One of our members, Ms Champa Rani Das, narrates how she coped with a critical medical emergency while raising her daughter more than 50 years ago. The remarkable courage and composure she showed at that point of time was commendable.
“A shrill cry of our one-and-a-half-year-old daughter startled us, and we found that she had accidentally swallowed the ampoule cutter while playing. We were in Amla, Madhya Pradesh, as my husband (an Air Force officer) was posted there then,” recalled Ms Das.
“After being dumbstruck for a moment, I regained my courage and rushed her to the nearby defence hospital. An X-ray showed that the cutter made of iron was somewhere lodged near her lungs, which needed surgery. They referred to the nearest air force hospital in Jabalpur as they didn’t have any arrangements to carry out such complicated surgery."
Narrating about the turn of events, Ms Das said: “I, along with one of the soldiers, booked two tickets for Jabalpur and my husband stayed back with our nine-year-old son. The overnight journey reached us to Jabalpur and a pre-arranged ambulance took us to the hospital without wasting time. The doctors suggested another X-ray the next morning just to find out the location of the cutter. We had no choice but to stay in the hospital.”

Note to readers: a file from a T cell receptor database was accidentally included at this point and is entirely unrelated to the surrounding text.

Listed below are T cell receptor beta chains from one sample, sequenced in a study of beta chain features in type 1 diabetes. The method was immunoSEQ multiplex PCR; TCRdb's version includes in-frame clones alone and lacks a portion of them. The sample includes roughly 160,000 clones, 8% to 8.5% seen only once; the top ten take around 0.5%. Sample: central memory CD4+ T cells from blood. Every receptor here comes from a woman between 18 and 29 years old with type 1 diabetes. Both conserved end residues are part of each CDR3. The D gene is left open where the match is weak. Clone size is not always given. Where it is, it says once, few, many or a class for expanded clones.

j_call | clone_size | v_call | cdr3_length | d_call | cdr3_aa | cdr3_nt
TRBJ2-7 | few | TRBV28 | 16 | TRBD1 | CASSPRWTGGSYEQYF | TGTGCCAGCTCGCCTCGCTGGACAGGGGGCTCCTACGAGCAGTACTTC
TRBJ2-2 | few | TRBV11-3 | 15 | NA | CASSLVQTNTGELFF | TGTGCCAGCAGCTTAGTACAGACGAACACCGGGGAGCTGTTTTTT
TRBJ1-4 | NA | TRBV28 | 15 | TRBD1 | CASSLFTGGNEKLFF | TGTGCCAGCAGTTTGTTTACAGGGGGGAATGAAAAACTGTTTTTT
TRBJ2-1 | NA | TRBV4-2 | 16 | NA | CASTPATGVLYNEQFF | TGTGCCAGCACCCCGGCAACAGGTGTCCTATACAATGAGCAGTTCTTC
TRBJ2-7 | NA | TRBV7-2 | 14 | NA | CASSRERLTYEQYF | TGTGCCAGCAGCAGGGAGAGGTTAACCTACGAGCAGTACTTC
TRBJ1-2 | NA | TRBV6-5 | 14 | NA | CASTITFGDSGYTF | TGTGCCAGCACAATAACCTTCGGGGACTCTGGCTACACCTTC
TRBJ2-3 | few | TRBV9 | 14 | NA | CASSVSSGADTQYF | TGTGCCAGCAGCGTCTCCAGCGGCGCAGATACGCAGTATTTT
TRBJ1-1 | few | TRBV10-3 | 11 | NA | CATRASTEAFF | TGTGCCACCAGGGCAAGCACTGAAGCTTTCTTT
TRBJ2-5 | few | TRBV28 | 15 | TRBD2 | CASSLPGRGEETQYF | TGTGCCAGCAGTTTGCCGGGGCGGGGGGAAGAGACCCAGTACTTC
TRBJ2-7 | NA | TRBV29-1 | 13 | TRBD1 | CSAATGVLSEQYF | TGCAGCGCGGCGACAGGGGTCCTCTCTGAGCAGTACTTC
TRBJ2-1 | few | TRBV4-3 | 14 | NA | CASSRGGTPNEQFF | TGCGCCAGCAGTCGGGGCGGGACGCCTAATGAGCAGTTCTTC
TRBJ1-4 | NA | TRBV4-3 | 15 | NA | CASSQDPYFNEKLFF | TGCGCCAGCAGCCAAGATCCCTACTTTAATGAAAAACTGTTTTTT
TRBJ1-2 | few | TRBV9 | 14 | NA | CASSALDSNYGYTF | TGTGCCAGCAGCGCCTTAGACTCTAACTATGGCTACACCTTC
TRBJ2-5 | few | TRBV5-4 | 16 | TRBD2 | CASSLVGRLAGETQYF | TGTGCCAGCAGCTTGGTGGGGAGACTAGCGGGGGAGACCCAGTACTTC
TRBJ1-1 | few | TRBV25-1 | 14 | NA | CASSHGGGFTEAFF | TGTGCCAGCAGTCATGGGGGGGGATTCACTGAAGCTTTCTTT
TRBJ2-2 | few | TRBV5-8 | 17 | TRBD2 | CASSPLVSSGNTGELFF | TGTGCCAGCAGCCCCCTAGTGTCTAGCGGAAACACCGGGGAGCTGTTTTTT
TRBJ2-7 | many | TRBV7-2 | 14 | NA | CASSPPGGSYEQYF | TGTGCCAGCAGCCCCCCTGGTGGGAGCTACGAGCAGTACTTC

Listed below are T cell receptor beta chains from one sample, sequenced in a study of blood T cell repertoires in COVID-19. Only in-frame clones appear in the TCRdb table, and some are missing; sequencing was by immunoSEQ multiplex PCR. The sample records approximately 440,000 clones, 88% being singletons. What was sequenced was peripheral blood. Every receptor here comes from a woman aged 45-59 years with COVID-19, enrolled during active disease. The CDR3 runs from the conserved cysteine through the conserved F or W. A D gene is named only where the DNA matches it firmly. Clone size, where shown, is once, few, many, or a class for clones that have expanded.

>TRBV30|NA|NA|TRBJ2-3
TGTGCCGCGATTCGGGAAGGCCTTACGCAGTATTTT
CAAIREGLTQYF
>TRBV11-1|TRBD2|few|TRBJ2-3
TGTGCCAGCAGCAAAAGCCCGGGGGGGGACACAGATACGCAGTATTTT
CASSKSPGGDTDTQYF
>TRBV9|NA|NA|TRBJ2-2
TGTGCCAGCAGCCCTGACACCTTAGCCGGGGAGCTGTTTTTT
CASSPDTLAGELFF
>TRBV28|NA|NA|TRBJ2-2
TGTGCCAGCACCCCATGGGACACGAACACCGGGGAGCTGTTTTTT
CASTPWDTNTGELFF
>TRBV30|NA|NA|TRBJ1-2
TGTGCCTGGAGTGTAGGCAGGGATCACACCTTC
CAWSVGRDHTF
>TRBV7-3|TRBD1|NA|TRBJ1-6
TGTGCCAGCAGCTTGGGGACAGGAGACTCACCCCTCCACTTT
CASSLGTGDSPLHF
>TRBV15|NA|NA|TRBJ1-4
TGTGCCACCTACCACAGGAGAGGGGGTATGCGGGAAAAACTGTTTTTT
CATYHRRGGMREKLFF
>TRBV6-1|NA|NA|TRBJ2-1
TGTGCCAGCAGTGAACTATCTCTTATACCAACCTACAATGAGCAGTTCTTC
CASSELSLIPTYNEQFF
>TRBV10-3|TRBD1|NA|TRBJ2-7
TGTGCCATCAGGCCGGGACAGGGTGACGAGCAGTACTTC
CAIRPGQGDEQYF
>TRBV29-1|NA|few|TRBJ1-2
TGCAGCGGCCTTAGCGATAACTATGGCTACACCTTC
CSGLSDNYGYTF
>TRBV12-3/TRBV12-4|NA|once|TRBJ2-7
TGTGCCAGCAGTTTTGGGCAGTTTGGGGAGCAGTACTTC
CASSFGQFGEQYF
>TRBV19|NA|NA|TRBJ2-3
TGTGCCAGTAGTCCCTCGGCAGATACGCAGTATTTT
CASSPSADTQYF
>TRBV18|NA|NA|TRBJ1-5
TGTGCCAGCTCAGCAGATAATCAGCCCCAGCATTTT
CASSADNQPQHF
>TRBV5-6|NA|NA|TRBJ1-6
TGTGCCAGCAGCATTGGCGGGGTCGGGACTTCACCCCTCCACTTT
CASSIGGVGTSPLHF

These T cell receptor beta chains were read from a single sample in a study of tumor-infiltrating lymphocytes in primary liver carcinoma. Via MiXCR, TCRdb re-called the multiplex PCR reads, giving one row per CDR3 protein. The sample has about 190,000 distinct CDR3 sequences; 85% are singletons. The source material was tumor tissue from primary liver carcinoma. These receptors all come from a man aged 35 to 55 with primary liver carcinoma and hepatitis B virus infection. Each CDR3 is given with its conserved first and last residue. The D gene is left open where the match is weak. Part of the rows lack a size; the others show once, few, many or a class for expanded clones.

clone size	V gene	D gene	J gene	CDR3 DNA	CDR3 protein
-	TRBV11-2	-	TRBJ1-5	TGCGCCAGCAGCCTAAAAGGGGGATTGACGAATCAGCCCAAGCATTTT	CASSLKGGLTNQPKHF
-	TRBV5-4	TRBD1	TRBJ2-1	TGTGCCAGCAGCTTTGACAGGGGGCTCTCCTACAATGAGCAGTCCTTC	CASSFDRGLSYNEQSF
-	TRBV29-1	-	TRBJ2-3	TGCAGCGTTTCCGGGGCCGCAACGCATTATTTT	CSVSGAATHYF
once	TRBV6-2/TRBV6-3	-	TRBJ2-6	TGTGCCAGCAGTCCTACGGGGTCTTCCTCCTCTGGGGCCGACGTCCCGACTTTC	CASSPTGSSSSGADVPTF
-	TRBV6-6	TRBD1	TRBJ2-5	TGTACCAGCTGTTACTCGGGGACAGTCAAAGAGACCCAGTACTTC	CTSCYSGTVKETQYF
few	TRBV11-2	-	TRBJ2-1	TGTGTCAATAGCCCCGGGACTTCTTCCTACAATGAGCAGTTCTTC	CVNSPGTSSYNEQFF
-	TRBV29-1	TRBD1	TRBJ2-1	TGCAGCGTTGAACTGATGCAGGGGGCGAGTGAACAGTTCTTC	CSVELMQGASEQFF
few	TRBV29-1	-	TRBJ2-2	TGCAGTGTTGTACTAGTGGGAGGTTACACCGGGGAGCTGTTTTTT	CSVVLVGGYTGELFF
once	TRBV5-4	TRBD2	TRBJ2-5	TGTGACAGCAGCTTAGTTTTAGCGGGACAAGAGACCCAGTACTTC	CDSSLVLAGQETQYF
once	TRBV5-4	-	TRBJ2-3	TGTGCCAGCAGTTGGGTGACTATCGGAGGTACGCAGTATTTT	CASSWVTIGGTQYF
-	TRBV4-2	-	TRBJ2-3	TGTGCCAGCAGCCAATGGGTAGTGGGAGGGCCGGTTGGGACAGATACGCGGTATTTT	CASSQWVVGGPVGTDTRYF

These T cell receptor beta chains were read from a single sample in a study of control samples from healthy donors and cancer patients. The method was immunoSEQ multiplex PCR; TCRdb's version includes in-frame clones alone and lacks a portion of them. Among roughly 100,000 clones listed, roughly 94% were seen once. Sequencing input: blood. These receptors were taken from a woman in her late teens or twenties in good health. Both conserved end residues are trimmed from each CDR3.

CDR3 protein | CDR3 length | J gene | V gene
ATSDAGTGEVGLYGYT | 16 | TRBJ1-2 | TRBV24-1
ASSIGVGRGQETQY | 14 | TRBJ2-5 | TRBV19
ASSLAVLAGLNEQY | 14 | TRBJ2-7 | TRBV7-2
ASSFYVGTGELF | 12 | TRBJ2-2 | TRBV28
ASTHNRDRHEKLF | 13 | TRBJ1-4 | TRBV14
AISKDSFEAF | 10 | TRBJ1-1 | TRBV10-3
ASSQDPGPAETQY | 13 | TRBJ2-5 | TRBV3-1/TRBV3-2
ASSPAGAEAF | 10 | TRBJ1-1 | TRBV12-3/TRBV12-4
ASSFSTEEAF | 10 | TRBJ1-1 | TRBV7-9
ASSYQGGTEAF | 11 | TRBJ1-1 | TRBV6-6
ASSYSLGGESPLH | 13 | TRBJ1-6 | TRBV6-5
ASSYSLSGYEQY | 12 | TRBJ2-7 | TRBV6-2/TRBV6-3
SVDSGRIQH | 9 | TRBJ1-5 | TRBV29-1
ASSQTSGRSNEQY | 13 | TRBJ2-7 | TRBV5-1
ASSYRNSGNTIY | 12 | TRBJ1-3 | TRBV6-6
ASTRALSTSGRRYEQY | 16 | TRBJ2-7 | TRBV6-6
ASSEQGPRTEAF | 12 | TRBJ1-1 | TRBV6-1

“The next morning my daughter started to cry uncontrollably, and I found that the cutter was coming out with the stool. I immediately called the nurse and with little effort, it came out. Thinking that the trauma was over, we came back,” she recalled with relief.
"My daughter started to be in her usual jovial mood. Then one day, when I was busy preparing breakfast for the family, I noticed that she started to bend down. As I rushed towards her, I found that she was running a high temperature. Sensing danger, I took her to the air force hospital again and Benz, who was a very reputable doctor in the hospital, attended to her immediately, leaving all patients."
"The fever was beyond control, so the doctors kept her covered with ice leaving the face out. The agonising wait continued throughout the night and the next morning, the doctor came out relaxed and informed me that she was out of danger. The doctor then narrated me about how a panel of doctors had fought death throughout the night to save her because she had acute septicaemia and the fluid in her backbone had also got infected. I got my daughter back from sure death and she is hale and hearty now."
"It was the sheer power of endurance of my brave daughter and definitely because of doctors’ efforts that imminent death could be avoided," said Ms Das with pride.
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